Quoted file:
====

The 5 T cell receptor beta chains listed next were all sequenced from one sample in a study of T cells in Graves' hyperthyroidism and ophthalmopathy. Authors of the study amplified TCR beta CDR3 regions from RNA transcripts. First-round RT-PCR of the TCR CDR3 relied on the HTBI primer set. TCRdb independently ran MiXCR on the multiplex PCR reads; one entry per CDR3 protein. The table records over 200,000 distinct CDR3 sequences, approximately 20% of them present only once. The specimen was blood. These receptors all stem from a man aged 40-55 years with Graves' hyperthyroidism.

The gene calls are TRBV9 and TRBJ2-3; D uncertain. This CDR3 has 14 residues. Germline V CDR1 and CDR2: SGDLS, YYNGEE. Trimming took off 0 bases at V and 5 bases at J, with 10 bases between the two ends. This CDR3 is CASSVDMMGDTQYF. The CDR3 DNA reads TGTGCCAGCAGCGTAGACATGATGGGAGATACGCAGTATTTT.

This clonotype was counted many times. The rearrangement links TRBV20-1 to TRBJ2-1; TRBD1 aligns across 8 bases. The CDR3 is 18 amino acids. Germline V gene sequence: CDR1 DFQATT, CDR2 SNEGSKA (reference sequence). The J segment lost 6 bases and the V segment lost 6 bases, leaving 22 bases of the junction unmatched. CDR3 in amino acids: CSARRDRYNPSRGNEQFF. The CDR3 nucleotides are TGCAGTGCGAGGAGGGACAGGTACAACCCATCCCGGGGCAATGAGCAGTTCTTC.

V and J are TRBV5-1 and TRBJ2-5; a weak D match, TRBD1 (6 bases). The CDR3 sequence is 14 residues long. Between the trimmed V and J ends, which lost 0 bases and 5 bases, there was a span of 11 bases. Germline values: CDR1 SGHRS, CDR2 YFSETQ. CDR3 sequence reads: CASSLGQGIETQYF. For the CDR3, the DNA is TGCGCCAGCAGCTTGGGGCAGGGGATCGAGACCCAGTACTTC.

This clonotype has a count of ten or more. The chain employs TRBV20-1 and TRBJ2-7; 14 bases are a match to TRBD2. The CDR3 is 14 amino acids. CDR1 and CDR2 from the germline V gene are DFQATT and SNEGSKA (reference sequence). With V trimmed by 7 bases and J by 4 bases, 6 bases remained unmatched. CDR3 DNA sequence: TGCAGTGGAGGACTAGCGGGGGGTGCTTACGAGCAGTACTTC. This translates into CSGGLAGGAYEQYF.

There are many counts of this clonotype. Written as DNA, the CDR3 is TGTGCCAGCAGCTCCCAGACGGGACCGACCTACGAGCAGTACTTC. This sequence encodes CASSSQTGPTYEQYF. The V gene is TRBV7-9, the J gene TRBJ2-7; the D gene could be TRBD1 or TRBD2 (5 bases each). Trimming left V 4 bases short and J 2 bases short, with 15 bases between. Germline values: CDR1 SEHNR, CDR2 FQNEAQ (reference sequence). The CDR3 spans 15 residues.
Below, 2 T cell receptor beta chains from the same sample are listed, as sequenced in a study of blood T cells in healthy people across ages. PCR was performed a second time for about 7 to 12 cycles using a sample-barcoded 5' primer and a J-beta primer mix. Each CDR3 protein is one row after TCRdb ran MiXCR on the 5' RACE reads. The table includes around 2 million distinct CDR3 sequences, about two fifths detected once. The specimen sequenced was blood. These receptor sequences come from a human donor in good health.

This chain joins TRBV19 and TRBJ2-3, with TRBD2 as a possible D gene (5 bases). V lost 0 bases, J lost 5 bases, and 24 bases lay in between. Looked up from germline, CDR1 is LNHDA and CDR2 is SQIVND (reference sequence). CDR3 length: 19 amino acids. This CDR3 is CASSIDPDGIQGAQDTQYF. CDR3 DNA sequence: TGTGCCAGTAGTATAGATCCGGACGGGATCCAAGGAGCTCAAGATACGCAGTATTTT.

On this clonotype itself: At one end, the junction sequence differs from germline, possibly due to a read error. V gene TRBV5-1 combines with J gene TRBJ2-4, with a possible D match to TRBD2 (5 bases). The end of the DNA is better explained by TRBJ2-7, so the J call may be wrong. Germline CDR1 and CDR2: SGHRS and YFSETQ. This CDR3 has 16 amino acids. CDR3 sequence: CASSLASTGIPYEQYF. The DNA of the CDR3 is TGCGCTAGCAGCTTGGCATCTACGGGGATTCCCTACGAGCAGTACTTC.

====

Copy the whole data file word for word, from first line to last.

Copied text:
The 5 T cell receptor beta chains listed next were all sequenced from one sample in a study of T cells in Graves' hyperthyroidism and ophthalmopathy. Authors of the study amplified TCR beta CDR3 regions from RNA transcripts. First-round RT-PCR of the TCR CDR3 relied on the HTBI primer set. TCRdb independently ran MiXCR on the multiplex PCR reads; one entry per CDR3 protein. The table records over 200,000 distinct CDR3 sequences, approximately 20% of them present only once. The specimen was blood. These receptors all stem from a man aged 40-55 years with Graves' hyperthyroidism.

The gene calls are TRBV9 and TRBJ2-3; D uncertain. This CDR3 has 14 residues. Germline V CDR1 and CDR2: SGDLS, YYNGEE. Trimming took off 0 bases at V and 5 bases at J, with 10 bases between the two ends. This CDR3 is CASSVDMMGDTQYF. The CDR3 DNA reads TGTGCCAGCAGCGTAGACATGATGGGAGATACGCAGTATTTT.

This clonotype was counted many times. The rearrangement links TRBV20-1 to TRBJ2-1; TRBD1 aligns across 8 bases. The CDR3 is 18 amino acids. Germline V gene sequence: CDR1 DFQATT, CDR2 SNEGSKA (reference sequence). The J segment lost 6 bases and the V segment lost 6 bases, leaving 22 bases of the junction unmatched. CDR3 in amino acids: CSARRDRYNPSRGNEQFF. The CDR3 nucleotides are TGCAGTGCGAGGAGGGACAGGTACAACCCATCCCGGGGCAATGAGCAGTTCTTC.

V and J are TRBV5-1 and TRBJ2-5; a weak D match, TRBD1 (6 bases). The CDR3 sequence is 14 residues long. Between the trimmed V and J ends, which lost 0 bases and 5 bases, there was a span of 11 bases. Germline values: CDR1 SGHRS, CDR2 YFSETQ. CDR3 sequence reads: CASSLGQGIETQYF. For the CDR3, the DNA is TGCGCCAGCAGCTTGGGGCAGGGGATCGAGACCCAGTACTTC.

This clonotype has a count of ten or more. The chain employs TRBV20-1 and TRBJ2-7; 14 bases are a match to TRBD2. The CDR3 is 14 amino acids. CDR1 and CDR2 from the germline V gene are DFQATT and SNEGSKA (reference sequence). With V trimmed by 7 bases and J by 4 bases, 6 bases remained unmatched. CDR3 DNA sequence: TGCAGTGGAGGACTAGCGGGGGGTGCTTACGAGCAGTACTTC. This translates into CSGGLAGGAYEQYF.

There are many counts of this clonotype. Written as DNA, the CDR3 is TGTGCCAGCAGCTCCCAGACGGGACCGACCTACGAGCAGTACTTC. This sequence encodes CASSSQTGPTYEQYF. The V gene is TRBV7-9, the J gene TRBJ2-7; the D gene could be TRBD1 or TRBD2 (5 bases each). Trimming left V 4 bases short and J 2 bases short, with 15 bases between. Germline values: CDR1 SEHNR, CDR2 FQNEAQ (reference sequence). The CDR3 spans 15 residues.
Below, 2 T cell receptor beta chains from the same sample are listed, as sequenced in a study of blood T cells in healthy people across ages. PCR was performed a second time for about 7 to 12 cycles using a sample-barcoded 5' primer and a J-beta primer mix. Each CDR3 protein is one row after TCRdb ran MiXCR on the 5' RACE reads. The table includes around 2 million distinct CDR3 sequences, about two fifths detected once. The specimen sequenced was blood. These receptor sequences come from a human donor in good health.

This chain joins TRBV19 and TRBJ2-3, with TRBD2 as a possible D gene (5 bases). V lost 0 bases, J lost 5 bases, and 24 bases lay in between. Looked up from germline, CDR1 is LNHDA and CDR2 is SQIVND (reference sequence). CDR3 length: 19 amino acids. This CDR3 is CASSIDPDGIQGAQDTQYF. CDR3 DNA sequence: TGTGCCAGTAGTATAGATCCGGACGGGATCCAAGGAGCTCAAGATACGCAGTATTTT.

On this clonotype itself: At one end, the junction sequence differs from germline, possibly due to a read error. V gene TRBV5-1 combines with J gene TRBJ2-4, with a possible D match to TRBD2 (5 bases). The end of the DNA is better explained by TRBJ2-7, so the J call may be wrong. Germline CDR1 and CDR2: SGHRS and YFSETQ. This CDR3 has 16 amino acids. CDR3 sequence: CASSLASTGIPYEQYF. The DNA of the CDR3 is TGCGCTAGCAGCTTGGCATCTACGGGGATTCCCTACGAGCAGTACTTC.